Dr. Chandler:  For me the trip to Cuba symbolized one important, but all-encompassing notion: opportunity.  This trip constituted an opportunity for Oglethorpe students to engage Cuban culture, history, and society on that country’s terms rather than through a five-decade long filter of misunderstanding and distrust between Cuba and our country.  Unfortunately, the average American students’ views about Cuba are often imbued with misunderstanding, so an opportunity to challenge popular opinion by allowing students to meet Cubans and engage issues from an internal perspective is a powerful and potentially transformative educational experience.  As Spanish professors, Dr. Plotnik and I couldn’t be more proud than to have had the chance to shepherd our students in their navigation of this wonderful opportunity, an exercise that takes place, ideally, in the people’s language…Spanish.

OU Blog: How was the Oglethorpe group received by the local people?

Dr. Chandler: Our OU group members were consummate ambassadors throughout our Cuban journey.  We were proud to see our students using the Spanish language for engaging in daily contact with Cubans, for holding conversations and maintaining discussions, and for cultivating acquaintances that extended beyond the typical tourist demarcations.  Frequently, throughout our Cuban travels, we used public transportation alongside Cubans going about their daily tasks or ate peanuts while strolling the country’s prados and malecons, in small but significant ways bringing us closer to our Cuban hosts and erasing barriers on both sides whether real or invented.

If you would like to learn more about this trip, Dr. Chandler, Dr. Plotnik, and Oglethorpe students will give a presentation about their experiences as part of tomorrow’s OU Day celebrations. Join the conversation, “OU Student Reflections on Cuban Culture–What Happens in Cuba Doesn’t Stay in Cuba,” on Wednesday, February 8, 2012 at 12:10 p.m. in the Conant Performing Arts Center. For more photos from the Cuba trip, check out Flickr. For more information about Oglethorpe’s study abroad program, check out OUSA’s page.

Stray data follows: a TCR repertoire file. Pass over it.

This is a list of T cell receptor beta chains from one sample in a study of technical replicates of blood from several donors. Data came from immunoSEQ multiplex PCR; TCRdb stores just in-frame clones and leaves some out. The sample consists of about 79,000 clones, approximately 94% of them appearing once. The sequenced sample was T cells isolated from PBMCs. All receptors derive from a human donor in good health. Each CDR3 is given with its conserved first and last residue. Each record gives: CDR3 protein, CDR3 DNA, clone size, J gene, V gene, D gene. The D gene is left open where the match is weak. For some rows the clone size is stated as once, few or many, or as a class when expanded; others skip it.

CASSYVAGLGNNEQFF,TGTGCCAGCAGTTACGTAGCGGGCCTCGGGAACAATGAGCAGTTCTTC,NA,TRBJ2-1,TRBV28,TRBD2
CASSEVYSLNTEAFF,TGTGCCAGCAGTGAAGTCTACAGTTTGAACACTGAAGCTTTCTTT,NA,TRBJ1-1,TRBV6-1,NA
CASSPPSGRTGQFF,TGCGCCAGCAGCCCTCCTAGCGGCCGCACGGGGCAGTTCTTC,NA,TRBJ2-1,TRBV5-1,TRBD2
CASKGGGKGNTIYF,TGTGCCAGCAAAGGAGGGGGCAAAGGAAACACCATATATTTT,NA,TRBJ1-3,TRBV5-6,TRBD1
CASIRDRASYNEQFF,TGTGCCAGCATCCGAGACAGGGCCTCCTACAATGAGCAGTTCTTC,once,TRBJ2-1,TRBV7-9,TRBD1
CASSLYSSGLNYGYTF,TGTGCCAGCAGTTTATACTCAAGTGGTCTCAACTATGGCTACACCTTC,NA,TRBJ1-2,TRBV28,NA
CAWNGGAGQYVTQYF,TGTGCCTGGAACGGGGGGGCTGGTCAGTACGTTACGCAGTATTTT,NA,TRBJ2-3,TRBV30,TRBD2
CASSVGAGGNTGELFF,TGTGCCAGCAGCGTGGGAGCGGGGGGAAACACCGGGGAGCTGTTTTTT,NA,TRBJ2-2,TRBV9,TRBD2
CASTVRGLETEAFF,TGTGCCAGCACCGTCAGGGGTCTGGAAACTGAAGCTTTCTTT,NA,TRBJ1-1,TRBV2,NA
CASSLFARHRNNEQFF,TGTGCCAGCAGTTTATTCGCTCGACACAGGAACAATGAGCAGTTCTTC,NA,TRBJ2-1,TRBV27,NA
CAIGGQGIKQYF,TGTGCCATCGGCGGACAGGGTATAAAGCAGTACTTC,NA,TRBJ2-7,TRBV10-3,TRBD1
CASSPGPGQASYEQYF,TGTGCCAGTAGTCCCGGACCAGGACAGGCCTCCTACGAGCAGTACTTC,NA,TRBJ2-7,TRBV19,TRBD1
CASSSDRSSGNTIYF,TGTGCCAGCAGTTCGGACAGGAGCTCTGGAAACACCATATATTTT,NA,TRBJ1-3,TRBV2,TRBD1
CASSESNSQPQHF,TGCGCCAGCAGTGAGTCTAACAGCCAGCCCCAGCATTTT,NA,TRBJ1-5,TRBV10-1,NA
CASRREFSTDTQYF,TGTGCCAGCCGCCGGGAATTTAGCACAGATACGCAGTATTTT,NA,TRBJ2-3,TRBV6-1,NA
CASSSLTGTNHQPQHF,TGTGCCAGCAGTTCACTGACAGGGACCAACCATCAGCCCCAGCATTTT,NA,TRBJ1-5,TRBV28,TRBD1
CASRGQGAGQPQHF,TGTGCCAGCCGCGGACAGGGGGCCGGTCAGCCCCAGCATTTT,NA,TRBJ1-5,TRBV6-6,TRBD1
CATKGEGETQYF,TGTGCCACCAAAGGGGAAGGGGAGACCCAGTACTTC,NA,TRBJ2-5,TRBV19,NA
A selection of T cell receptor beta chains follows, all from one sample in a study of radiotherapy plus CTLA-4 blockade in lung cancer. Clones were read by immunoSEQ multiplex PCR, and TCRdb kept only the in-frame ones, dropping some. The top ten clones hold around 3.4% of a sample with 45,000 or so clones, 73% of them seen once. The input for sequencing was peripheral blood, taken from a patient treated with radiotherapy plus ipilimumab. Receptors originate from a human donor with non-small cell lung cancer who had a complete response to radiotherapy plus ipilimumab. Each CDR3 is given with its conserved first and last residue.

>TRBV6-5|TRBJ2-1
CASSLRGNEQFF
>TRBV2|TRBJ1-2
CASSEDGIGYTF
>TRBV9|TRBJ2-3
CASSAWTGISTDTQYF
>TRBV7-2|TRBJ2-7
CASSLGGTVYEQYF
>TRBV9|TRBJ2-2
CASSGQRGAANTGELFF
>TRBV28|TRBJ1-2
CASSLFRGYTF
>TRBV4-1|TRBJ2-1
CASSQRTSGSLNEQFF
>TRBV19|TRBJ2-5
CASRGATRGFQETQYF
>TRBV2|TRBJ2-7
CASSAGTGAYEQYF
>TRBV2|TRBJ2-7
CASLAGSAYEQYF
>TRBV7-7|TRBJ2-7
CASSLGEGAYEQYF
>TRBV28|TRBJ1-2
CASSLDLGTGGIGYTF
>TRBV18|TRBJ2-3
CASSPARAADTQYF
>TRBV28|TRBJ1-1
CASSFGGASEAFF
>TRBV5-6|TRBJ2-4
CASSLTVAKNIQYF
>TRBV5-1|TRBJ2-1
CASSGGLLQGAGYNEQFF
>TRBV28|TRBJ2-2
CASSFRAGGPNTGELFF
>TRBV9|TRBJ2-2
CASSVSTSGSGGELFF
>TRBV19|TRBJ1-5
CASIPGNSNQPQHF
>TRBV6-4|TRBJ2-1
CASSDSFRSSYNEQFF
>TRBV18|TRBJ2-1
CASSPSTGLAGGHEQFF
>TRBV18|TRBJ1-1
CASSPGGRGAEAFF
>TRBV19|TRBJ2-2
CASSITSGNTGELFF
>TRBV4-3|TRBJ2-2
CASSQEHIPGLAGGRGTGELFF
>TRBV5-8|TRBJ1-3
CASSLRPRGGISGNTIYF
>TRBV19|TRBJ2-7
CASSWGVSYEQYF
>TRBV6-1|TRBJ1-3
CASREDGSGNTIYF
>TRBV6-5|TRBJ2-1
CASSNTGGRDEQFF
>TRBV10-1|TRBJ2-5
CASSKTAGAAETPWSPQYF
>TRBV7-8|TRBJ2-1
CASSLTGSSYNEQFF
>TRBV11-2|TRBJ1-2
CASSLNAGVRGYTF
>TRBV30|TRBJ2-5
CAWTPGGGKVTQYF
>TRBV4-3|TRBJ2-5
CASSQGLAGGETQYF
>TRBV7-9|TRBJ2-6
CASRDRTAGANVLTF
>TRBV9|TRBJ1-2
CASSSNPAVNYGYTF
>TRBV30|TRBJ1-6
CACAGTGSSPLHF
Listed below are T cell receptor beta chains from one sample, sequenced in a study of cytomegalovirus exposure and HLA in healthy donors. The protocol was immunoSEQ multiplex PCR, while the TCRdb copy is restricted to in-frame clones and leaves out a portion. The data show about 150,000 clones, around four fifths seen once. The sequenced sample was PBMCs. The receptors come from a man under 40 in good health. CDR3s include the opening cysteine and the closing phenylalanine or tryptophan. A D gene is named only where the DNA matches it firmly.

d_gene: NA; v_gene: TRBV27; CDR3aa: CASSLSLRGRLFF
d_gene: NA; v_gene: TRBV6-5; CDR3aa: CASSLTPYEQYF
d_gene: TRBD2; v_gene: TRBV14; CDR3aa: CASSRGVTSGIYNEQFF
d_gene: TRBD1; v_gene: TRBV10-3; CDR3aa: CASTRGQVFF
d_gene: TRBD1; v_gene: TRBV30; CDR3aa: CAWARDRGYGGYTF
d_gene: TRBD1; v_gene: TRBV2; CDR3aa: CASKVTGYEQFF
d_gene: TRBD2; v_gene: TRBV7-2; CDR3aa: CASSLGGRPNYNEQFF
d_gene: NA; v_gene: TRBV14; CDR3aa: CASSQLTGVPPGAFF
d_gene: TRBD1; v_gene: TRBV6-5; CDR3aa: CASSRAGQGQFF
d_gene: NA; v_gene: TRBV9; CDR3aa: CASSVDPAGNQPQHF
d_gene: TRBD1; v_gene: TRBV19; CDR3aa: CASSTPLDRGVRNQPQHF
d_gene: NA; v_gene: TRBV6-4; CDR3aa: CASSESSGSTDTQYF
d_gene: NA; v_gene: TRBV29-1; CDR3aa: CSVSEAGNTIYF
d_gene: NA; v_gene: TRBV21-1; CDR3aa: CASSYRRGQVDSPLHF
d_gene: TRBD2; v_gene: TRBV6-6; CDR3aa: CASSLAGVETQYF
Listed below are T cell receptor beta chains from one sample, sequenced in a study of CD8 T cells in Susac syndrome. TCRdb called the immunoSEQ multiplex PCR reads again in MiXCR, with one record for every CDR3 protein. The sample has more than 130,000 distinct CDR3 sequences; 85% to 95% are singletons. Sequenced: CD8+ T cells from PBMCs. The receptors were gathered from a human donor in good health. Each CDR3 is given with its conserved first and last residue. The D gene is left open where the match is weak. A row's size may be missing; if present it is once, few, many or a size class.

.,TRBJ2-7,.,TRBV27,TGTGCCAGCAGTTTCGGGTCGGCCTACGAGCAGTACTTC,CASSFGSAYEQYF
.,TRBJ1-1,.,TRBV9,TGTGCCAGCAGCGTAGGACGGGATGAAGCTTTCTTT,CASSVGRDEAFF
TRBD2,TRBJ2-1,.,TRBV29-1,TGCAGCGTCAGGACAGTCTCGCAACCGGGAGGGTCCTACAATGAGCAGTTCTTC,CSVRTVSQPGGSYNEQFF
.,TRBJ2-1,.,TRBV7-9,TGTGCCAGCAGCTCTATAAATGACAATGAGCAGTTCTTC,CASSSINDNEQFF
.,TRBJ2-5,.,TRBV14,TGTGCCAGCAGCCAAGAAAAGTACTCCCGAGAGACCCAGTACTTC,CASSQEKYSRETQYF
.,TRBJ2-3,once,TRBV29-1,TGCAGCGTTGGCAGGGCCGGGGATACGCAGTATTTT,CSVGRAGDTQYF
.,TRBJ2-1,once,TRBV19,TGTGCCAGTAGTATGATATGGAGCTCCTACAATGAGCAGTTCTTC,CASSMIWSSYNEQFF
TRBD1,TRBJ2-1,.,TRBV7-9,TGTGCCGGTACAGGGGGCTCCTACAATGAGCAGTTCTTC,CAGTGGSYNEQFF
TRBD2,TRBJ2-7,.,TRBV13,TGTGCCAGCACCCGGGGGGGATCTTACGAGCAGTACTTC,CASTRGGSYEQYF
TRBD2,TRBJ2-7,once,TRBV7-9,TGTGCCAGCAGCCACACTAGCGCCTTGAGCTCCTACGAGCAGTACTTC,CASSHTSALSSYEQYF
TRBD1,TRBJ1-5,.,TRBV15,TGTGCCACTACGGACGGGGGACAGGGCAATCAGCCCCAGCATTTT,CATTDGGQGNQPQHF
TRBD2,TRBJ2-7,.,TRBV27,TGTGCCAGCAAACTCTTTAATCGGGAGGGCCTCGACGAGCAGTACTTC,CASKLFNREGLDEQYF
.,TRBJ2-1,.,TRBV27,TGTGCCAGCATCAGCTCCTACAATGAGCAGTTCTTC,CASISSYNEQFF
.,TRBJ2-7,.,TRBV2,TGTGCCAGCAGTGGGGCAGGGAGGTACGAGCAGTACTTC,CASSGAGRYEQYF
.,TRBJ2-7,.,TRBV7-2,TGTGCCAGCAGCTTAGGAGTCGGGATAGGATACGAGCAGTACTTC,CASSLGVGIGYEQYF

“Mandalas by the Patients of Carl Jung” Exhibit at Oglethorpe University Museum

A new exhibit opens at the OU Museum of Art on February 5, 2012. “The Secret Round: Mandalas by the Patients of Carl Jung” features 40 original mandalas created by the famous Swiss psychoanalyst’s patients during their treatment between 1926 and 1945. This first ever exhibit is courtesy of the C. G. Jung Institute in Switzerland.  

Mandalas were used during therapy to help patients express both the conscious and unconscious. Included in the exhibit is a handmade book containing one patient’s dream descriptions and drawings, hailed as the feminine version of Jung’s famous The Red Book.

The exhibit is accompanied by a series of guest lectures, presented in partnership with the C.G. Jung Society of Atlanta, and featuring top Jungian analysts. Each lecture will unveil a different aspect of the mystery that is the mandala.

Curator Vicente de Moura, archivist at the C.G. Jung Institute.

The Public Opening will take place on Sunday, February 5, 12 noon – 5 p.m.  A special lecture by exhibit curator Vicente de Moura, C.G. Jung Institute archivist and Jungian analyst, will start at 3:00 p.m.  As always, OU students, staff and faculty have the amazing opportunity to visit the exhibit for free with a Petrel Pass. The exhibit will run through May 6, 2012.

Join us and immerse yourself in the inner world of mandalas!